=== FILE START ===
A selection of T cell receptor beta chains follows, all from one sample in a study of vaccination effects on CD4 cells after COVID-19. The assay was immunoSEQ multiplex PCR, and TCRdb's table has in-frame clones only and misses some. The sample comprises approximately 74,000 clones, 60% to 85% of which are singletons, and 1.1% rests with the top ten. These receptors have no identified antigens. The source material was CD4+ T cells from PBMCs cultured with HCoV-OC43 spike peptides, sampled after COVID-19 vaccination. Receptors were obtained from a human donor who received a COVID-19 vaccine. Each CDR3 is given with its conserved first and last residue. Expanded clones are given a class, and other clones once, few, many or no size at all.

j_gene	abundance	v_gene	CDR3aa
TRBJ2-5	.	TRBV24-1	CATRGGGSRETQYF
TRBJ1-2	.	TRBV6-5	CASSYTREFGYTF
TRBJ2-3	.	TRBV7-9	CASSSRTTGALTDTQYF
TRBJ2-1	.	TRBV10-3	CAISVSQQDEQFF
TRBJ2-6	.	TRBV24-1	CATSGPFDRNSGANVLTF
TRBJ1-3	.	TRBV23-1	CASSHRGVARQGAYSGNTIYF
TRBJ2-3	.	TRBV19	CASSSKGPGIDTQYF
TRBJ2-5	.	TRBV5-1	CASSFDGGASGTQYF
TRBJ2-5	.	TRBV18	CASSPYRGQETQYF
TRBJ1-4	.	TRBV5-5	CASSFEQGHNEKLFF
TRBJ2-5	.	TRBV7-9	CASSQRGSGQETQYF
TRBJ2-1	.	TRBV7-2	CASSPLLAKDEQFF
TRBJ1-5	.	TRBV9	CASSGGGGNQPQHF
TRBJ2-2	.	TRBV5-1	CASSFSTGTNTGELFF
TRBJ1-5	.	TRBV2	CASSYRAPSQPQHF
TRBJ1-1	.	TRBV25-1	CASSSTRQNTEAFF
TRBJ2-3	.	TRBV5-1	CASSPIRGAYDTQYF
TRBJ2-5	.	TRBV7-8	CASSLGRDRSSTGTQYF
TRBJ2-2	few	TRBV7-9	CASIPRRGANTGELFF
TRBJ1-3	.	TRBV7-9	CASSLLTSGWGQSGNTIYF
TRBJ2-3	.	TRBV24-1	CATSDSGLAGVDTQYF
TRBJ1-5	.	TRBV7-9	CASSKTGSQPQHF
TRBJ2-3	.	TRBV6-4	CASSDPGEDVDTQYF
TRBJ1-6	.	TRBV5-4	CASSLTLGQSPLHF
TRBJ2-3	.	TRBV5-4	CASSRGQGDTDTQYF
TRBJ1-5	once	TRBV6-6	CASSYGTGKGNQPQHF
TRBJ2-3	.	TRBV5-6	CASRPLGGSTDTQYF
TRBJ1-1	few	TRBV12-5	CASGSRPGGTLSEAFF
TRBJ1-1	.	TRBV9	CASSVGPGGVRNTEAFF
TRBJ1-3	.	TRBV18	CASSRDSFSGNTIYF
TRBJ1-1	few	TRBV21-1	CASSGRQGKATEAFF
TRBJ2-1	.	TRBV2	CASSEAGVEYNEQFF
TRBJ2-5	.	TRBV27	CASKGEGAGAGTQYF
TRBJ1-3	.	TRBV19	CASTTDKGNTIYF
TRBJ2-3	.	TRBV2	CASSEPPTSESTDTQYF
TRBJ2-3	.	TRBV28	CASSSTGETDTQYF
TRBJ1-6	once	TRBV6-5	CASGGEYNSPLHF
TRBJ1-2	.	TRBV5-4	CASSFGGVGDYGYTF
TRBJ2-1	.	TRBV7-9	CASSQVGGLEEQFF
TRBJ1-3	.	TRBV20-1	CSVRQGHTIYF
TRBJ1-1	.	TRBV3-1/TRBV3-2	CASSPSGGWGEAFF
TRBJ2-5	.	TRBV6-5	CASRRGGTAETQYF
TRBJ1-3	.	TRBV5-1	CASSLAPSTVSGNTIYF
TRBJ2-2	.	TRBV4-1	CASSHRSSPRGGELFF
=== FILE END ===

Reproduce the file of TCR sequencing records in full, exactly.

A selection of T cell receptor beta chains follows, all from one sample in a study of vaccination effects on CD4 cells after COVID-19. The assay was immunoSEQ multiplex PCR, and TCRdb's table has in-frame clones only and misses some. The sample comprises approximately 74,000 clones, 60% to 85% of which are singletons, and 1.1% rests with the top ten. These receptors have no identified antigens. The source material was CD4+ T cells from PBMCs cultured with HCoV-OC43 spike peptides, sampled after COVID-19 vaccination. Receptors were obtained from a human donor who received a COVID-19 vaccine. Each CDR3 is given with its conserved first and last residue. Expanded clones are given a class, and other clones once, few, many or no size at all.

j_gene	abundance	v_gene	CDR3aa
TRBJ2-5	.	TRBV24-1	CATRGGGSRETQYF
TRBJ1-2	.	TRBV6-5	CASSYTREFGYTF
TRBJ2-3	.	TRBV7-9	CASSSRTTGALTDTQYF
TRBJ2-1	.	TRBV10-3	CAISVSQQDEQFF
TRBJ2-6	.	TRBV24-1	CATSGPFDRNSGANVLTF
TRBJ1-3	.	TRBV23-1	CASSHRGVARQGAYSGNTIYF
TRBJ2-3	.	TRBV19	CASSSKGPGIDTQYF
TRBJ2-5	.	TRBV5-1	CASSFDGGASGTQYF
TRBJ2-5	.	TRBV18	CASSPYRGQETQYF
TRBJ1-4	.	TRBV5-5	CASSFEQGHNEKLFF
TRBJ2-5	.	TRBV7-9	CASSQRGSGQETQYF
TRBJ2-1	.	TRBV7-2	CASSPLLAKDEQFF
TRBJ1-5	.	TRBV9	CASSGGGGNQPQHF
TRBJ2-2	.	TRBV5-1	CASSFSTGTNTGELFF
TRBJ1-5	.	TRBV2	CASSYRAPSQPQHF
TRBJ1-1	.	TRBV25-1	CASSSTRQNTEAFF
TRBJ2-3	.	TRBV5-1	CASSPIRGAYDTQYF
TRBJ2-5	.	TRBV7-8	CASSLGRDRSSTGTQYF
TRBJ2-2	few	TRBV7-9	CASIPRRGANTGELFF
TRBJ1-3	.	TRBV7-9	CASSLLTSGWGQSGNTIYF
TRBJ2-3	.	TRBV24-1	CATSDSGLAGVDTQYF
TRBJ1-5	.	TRBV7-9	CASSKTGSQPQHF
TRBJ2-3	.	TRBV6-4	CASSDPGEDVDTQYF
TRBJ1-6	.	TRBV5-4	CASSLTLGQSPLHF
TRBJ2-3	.	TRBV5-4	CASSRGQGDTDTQYF
TRBJ1-5	once	TRBV6-6	CASSYGTGKGNQPQHF
TRBJ2-3	.	TRBV5-6	CASRPLGGSTDTQYF
TRBJ1-1	few	TRBV12-5	CASGSRPGGTLSEAFF
TRBJ1-1	.	TRBV9	CASSVGPGGVRNTEAFF
TRBJ1-3	.	TRBV18	CASSRDSFSGNTIYF
TRBJ1-1	few	TRBV21-1	CASSGRQGKATEAFF
TRBJ2-1	.	TRBV2	CASSEAGVEYNEQFF
TRBJ2-5	.	TRBV27	CASKGEGAGAGTQYF
TRBJ1-3	.	TRBV19	CASTTDKGNTIYF
TRBJ2-3	.	TRBV2	CASSEPPTSESTDTQYF
TRBJ2-3	.	TRBV28	CASSSTGETDTQYF
TRBJ1-6	once	TRBV6-5	CASGGEYNSPLHF
TRBJ1-2	.	TRBV5-4	CASSFGGVGDYGYTF
TRBJ2-1	.	TRBV7-9	CASSQVGGLEEQFF
TRBJ1-3	.	TRBV20-1	CSVRQGHTIYF
TRBJ1-1	.	TRBV3-1/TRBV3-2	CASSPSGGWGEAFF
TRBJ2-5	.	TRBV6-5	CASRRGGTAETQYF
TRBJ1-3	.	TRBV5-1	CASSLAPSTVSGNTIYF
TRBJ2-2	.	TRBV4-1	CASSHRSSPRGGELFF